In his September speech to the U.N. General Assembly, President Trump expressed disdain for the Iran deal created under President Obama and noted that the world hadn’t “heard the last of it.”
WASHINGTON — Senate Foreign Relations Chairman Bob Corker said Friday he will introduce legislation to fix “major flaws” in the Iran nuclear deal — a step he says will eventually solidify and strengthen the agreement even as President Trump moves to undermine it.
The Tennessee Republican’s proposal comes as Trump prepares to announce that he will refuse to certify Iran’s compliance with the multi-lateral agreement, negotiated in 2015 by the U.S. and five other countries to prevent Iran from getting a nuclear weapon.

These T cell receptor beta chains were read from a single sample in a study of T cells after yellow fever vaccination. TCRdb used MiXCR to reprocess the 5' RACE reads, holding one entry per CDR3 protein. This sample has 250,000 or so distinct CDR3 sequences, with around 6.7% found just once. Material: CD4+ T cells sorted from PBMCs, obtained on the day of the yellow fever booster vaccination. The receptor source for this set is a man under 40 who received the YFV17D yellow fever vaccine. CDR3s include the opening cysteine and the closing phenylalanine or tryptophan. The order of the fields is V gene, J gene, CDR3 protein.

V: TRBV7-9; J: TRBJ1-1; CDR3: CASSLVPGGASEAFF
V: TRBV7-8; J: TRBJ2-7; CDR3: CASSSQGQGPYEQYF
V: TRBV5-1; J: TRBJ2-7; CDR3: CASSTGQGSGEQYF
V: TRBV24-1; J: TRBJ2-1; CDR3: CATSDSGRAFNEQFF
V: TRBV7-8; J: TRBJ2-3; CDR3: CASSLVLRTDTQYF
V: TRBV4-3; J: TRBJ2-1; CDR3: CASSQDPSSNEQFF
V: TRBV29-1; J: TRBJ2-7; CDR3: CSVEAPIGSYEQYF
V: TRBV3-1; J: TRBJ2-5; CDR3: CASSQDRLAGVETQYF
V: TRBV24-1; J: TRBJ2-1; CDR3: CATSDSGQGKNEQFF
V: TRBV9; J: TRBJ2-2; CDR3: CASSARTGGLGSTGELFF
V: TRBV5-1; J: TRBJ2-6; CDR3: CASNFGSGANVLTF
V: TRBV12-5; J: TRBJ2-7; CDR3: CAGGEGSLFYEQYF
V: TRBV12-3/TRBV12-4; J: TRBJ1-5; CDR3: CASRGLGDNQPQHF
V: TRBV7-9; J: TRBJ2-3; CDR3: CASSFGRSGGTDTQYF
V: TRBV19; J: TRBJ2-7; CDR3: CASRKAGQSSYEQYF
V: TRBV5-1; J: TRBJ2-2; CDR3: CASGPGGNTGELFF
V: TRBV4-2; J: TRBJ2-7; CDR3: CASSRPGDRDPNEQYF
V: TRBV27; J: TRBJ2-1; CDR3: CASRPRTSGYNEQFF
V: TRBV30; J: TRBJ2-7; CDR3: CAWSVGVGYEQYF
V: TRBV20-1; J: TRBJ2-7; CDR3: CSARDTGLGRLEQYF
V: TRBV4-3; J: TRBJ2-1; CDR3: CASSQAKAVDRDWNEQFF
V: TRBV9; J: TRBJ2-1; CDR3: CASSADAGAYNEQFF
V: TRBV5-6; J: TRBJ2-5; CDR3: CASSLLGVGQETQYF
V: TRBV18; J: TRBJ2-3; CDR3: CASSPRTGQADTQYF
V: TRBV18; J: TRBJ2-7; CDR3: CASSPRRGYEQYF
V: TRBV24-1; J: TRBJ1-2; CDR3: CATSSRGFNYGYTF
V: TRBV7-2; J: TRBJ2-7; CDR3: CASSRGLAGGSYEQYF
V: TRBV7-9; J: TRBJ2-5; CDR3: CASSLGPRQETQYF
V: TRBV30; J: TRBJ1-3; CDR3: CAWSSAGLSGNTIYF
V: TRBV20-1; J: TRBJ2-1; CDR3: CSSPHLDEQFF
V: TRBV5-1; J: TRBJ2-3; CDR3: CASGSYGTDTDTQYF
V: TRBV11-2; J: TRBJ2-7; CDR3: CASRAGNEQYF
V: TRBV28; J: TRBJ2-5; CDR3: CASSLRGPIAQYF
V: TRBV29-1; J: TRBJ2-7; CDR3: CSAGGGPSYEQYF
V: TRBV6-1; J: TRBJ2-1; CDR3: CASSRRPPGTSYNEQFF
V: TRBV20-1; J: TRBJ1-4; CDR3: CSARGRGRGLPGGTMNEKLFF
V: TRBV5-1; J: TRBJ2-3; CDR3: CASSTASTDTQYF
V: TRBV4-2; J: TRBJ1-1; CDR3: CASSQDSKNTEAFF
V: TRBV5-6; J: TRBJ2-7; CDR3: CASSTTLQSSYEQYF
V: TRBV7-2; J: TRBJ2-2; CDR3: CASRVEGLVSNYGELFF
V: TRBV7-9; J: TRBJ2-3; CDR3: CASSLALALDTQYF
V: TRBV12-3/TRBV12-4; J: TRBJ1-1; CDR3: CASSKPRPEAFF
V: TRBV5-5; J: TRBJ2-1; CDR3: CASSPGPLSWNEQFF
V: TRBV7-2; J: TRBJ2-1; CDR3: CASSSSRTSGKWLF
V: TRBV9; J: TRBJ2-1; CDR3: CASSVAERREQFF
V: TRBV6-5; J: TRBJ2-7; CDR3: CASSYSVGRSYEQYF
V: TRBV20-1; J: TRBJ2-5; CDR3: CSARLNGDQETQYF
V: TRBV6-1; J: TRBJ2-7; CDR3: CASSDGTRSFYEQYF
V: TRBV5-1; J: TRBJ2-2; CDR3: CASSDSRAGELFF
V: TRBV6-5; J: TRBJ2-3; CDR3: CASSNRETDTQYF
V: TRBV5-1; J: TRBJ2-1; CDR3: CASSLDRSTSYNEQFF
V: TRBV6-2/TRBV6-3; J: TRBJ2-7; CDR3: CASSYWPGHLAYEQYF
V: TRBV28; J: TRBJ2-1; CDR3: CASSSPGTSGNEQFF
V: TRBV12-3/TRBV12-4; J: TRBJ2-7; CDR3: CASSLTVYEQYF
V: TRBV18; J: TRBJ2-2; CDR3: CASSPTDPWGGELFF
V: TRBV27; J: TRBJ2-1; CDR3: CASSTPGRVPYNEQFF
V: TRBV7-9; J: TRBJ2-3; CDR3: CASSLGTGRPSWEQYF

Trump’s move will leave the Iran deal in place — for now — and shift the spotlight to Congress. Trump will ask lawmakers to address what he says are weaknesses in the deal, and Corker’s proposal appears designed to respond to that request.
“We have provided a route to overcome deficiencies and to keep the administration in the deal,” Corker told reporters in a conference call Friday.
The main element of Corker’s proposal, co-authored by Sen. Tom Cotton, R-Ark., would automatically reimpose U.S. sanctions on Iran if the country violates “enhanced and existing restrictions on its nuclear program,” according to a summary provided by Corker’s office.
The measure would also nix the “sunset” provisions in the current agreement, which critics say allow Iran to quickly ramp up its uranium enrichment program after eight years. By year 15 of the deal, all the restrictions in the agreement will expire, which critics say would put Iran on the brink of a “nuclear breakout.”
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